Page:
CIC PSS: Breast Cancer Modeling

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Return to Domain Experts Electronic Voting Summaries

Please vote on the PSS for the CIC WG. Enter your name and WG along with your vote. 1 vote per WG. Poll open until March 5, 2018.

Link to PSS: Link to PSS

PBS Metrics: Green

  • Summary -
    • Number of participants: 12
    • Most popular option: Affirmative
    • Votes in favor: 11
    • Comments: 2
    • Non-participating work groups counted as abstaining solely for the purpose of counting quorum

Vote and Comments

' Affirmative Negative (with comments) Abstain
Melva Peters (Pharm) OK
Russ Leftwich (LHS) OK
Floyd Eisenberg (CQI) OK
Ed Helton (BRIDG) OK
Kevin Power (Clinical Genomics) OK
Erin Holt (PH) OK
Durwin Day (AWG) OK
John Walsh (Anesth) OK
Jim McClay (EC) X
Suzanne Gonzales Webb (CBCP) OK
Mitra Rocca (CIC) OK
John Garguilo (Devices) OK
Count 11 1 0
Comments:
  • Jim McClay (EC): This extremely broad project should be creating specific artifacts not a sweeping, we're going to do everything statement. I suggest starting with a breast cancer domain analysis model to organize the artifacts. Also, the diagnosis of breast cancer is made by pathologists examining tissue specimens. There is no mention of anatomic pathology modeling in this PSS. HL7 should require individual PSS for each type of artifact proposed.
    • Response: [Rute Martins] Regarding scope and individual artifacts: While the project does have an ambitious scope, our approach is incremental and iterative. For example, as our first artifact, we intend to ballot a FHIR implementation guide, including logical models and FHIR profiles, with a focus on breast cancer staging. We expect the scope to broaden, but our intent is to bring content to the community in an incremental, fast iterating approach. The PSS states the work products of this project are logical models, FHIR Profiles, FHIR Extensions and Implementation Guides. We believe it is common for projects to submit a single PSSs covering a range of artifacts. In fact, the PSS template allows for a single PSS to cover the creation of a wide range of products (see section 4).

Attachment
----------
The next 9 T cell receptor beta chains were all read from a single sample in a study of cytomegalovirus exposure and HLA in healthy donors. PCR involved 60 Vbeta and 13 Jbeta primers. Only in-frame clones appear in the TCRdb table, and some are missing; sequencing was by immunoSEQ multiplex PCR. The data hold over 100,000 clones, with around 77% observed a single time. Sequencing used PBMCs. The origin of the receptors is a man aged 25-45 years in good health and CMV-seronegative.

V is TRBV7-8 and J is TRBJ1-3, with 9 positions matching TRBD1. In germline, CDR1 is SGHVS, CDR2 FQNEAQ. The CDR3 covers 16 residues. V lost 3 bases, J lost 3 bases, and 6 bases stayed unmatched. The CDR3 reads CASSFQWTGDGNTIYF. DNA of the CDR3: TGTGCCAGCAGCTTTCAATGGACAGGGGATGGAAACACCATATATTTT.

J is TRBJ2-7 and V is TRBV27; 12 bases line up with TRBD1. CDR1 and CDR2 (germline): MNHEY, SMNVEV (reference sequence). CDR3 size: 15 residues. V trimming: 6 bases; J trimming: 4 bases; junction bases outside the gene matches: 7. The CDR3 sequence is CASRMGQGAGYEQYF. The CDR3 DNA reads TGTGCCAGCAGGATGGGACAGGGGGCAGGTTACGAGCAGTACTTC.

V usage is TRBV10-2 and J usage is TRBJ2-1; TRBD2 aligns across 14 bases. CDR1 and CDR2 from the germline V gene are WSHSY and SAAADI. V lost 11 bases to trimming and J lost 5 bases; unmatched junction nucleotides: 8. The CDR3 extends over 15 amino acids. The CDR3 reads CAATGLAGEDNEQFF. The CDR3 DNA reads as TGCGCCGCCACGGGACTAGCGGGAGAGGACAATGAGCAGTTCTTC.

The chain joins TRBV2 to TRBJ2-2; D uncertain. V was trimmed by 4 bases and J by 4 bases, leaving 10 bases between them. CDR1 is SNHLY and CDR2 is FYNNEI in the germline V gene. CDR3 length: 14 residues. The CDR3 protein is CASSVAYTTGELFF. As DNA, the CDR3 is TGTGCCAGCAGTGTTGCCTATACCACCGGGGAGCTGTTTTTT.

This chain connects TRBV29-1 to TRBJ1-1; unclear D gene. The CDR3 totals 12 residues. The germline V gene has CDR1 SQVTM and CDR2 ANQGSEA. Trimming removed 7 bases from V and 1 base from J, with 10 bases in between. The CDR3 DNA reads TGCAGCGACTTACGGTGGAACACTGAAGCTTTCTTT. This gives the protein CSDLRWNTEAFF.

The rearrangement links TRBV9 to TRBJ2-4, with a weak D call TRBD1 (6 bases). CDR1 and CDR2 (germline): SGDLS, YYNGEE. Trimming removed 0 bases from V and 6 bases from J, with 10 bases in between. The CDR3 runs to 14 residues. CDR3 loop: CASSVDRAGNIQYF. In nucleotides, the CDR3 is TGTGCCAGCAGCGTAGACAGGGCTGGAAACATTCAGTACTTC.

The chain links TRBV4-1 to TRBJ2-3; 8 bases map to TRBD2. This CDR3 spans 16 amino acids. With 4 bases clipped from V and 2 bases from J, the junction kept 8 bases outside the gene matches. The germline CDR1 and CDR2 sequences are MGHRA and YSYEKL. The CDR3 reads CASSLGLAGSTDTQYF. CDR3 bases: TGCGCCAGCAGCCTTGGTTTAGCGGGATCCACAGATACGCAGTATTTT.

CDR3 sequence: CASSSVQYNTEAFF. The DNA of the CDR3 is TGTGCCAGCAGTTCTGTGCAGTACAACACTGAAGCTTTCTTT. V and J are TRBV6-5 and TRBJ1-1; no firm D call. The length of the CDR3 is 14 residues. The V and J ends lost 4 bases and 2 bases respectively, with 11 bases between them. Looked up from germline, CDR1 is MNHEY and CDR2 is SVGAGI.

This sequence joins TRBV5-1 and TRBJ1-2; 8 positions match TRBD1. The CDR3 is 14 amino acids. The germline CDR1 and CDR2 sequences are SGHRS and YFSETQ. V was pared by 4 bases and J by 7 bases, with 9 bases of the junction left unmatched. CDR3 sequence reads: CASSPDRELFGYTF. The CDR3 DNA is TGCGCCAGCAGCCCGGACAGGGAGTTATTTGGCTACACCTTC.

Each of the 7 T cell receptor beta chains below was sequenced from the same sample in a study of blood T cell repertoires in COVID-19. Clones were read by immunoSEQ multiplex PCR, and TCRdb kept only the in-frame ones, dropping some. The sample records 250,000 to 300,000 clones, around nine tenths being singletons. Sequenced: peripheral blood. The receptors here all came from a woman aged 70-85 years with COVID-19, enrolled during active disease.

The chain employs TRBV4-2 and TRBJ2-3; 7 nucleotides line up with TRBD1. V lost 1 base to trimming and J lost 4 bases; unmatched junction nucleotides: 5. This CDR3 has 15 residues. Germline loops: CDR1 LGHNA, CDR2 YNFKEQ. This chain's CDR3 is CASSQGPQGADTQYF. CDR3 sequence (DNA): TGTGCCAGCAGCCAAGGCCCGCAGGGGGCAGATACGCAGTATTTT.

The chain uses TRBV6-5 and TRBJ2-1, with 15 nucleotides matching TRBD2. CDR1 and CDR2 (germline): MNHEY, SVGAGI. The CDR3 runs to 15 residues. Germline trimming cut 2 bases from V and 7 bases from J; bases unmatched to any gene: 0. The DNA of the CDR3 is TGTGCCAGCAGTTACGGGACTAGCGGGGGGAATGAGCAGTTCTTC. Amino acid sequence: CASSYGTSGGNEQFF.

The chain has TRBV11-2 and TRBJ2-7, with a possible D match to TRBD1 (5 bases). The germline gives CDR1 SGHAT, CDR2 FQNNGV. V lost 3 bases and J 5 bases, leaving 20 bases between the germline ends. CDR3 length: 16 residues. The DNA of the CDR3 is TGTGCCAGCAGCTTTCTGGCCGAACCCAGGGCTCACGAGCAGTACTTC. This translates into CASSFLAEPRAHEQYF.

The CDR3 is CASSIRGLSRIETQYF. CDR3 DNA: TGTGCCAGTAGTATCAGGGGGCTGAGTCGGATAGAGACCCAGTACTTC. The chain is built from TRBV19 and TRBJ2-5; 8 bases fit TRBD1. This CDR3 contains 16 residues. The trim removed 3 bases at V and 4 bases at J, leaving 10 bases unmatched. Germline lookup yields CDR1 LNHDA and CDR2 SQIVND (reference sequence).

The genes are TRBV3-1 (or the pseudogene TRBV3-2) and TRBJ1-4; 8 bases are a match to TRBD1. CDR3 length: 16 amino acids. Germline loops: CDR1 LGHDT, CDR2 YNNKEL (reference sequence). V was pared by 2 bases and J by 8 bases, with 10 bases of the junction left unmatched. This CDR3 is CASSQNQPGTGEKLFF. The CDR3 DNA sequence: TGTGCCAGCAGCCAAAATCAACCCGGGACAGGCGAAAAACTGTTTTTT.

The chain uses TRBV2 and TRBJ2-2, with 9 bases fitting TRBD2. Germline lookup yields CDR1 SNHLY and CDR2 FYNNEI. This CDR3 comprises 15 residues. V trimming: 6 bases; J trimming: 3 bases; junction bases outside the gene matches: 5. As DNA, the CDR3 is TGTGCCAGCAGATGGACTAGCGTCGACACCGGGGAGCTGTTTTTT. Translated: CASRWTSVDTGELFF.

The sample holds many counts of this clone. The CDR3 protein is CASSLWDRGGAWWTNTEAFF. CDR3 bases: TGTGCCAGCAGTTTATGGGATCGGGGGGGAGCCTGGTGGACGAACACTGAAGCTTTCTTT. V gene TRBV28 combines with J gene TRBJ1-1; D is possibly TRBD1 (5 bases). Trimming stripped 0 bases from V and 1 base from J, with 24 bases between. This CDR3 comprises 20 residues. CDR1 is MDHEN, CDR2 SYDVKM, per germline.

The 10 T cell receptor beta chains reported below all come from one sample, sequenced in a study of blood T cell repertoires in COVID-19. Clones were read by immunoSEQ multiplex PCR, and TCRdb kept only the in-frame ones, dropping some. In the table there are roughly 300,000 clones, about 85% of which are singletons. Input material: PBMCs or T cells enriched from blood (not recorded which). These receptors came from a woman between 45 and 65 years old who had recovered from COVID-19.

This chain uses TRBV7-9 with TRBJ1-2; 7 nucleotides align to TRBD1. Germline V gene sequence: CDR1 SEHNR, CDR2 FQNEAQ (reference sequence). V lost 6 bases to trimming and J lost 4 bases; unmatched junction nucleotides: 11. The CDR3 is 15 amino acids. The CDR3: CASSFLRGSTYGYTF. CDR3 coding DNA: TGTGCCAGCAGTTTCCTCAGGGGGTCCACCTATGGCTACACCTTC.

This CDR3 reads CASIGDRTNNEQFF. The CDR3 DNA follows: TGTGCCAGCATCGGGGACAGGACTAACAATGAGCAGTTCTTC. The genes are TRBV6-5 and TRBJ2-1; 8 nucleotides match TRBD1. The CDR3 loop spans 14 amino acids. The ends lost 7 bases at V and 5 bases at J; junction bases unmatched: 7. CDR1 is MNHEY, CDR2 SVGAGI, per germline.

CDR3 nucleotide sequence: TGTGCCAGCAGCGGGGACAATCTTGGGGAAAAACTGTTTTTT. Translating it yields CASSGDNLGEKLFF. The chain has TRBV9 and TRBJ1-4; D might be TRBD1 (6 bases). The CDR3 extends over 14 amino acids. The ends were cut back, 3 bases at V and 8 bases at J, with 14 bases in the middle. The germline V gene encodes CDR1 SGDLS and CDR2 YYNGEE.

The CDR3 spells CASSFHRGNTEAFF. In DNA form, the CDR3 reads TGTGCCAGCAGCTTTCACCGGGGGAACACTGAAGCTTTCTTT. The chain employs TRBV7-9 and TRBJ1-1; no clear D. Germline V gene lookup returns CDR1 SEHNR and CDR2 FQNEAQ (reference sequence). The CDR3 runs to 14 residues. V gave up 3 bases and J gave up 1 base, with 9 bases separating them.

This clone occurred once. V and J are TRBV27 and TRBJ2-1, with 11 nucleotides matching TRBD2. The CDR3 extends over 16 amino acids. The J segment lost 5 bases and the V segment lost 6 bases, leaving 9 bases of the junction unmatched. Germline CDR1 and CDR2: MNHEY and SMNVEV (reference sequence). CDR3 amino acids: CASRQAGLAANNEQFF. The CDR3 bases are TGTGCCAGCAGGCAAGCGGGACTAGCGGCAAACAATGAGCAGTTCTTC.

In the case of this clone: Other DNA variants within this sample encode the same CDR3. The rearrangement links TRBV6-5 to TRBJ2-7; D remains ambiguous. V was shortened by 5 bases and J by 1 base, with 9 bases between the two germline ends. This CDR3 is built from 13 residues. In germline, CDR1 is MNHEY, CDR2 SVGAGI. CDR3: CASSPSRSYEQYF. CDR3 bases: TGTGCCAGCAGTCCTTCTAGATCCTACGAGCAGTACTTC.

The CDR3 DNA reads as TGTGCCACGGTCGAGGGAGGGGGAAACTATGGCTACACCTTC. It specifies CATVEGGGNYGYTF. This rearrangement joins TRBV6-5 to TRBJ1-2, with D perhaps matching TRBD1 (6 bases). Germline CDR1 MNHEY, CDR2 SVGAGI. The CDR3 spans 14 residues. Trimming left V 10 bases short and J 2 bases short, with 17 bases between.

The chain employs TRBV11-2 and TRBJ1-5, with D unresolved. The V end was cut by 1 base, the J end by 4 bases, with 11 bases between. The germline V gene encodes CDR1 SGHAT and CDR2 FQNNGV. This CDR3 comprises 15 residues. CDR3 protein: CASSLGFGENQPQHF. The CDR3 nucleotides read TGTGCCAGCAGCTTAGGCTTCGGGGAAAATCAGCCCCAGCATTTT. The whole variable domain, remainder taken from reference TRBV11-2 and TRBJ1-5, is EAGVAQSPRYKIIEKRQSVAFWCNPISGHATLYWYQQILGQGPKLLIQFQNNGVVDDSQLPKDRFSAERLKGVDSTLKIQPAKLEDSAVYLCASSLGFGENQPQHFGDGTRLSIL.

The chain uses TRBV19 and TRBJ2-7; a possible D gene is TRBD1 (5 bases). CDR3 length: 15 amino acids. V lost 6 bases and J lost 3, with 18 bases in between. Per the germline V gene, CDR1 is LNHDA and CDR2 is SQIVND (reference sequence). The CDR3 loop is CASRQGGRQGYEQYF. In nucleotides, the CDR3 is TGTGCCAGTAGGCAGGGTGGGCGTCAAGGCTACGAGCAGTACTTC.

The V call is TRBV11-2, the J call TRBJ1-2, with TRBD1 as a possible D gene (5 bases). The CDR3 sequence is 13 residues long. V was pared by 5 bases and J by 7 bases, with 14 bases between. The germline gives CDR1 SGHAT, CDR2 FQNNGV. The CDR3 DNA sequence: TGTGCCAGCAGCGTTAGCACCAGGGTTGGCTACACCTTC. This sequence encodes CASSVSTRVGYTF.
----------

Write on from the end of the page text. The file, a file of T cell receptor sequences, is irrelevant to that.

• Response: Regarding stakeholders: We agree anatomic pathology is of paramount importance in the context of breast cancer. As stated in the PSS, we intend to “collaboratively define logical models relevant to diagnosis, Treatment and Research for Breast Cancer”. There are a range of disciplines that are critical for breast cancer, including radiology and radiation therapy, among others, which are not exhaustively listed in the PSS. We attempted to identify the wide range of stakeholders under section 6c, where we specifically listed the College of American Pathologists (CAP), among other organizations, as named stakeholders.
  • Suzanne Gonzales Webb (CPCP): Under 3f - Cancer Interoperability Group is mentioned. Is this an HL7 WG? I don't remember seeing one.
    • Response: [Rute Martins/Richard Esmond] The Cancer Interoperability Group is an informal group. It was determined that because CIC exists, it was unnecessary to for a new HL7 workgroup, but instead to work through CIC. We all realize that this is somewhat of a new model for content creation, but one which many parties are interested in determining if it can be used to scale the development of FHIR Profiles outside of the small confines of existing HL7 resources.

The Cancer Interoperability team has meetings with the various clinical communities and then authors provisional content which we will then review and package for ballot through CIC. It is, for practical purposes, the project team. We are in the process of adding Cancer Interoperability project meetings to CIC’s official calendar.

  • Additional Response (Richard Esmond):
    • Over the last nine months several different teams discovered that they were working on overlapping FHIR Profiling projects related to cancer. Obviously this would have been a very counterproductive situation, where many different unaligned sets of FHIR Profiles created competing options. So, to the joy of all, we have pulled together an informal group of many dozen different clinical subject matter experts, plus the support of seven different medical professional societies, plus the support of HL7 and IHE.
    • It was determined that because CIC exists, it was unnecessary to for a new HL7 workgroup, but instead to work through CIC. So the Cancer-Interoperability team has meetings with the various clinical communities and then authors provisional content which we will then review and package for ballot through CIC.
    • We all realize that this is somewhat of a new model for content creation, but one which many parties are interested in determining if it can be used to scale the development of FHIR Profiles outside of the small confines of existing HL7 resources.
    • With this first ballot, we intend to carefully monitor what processes work well, and which we might consider adapting. But this first ballot offer is actually quite modest in size, so it should provide a good opportunity to trial some of these new ideas.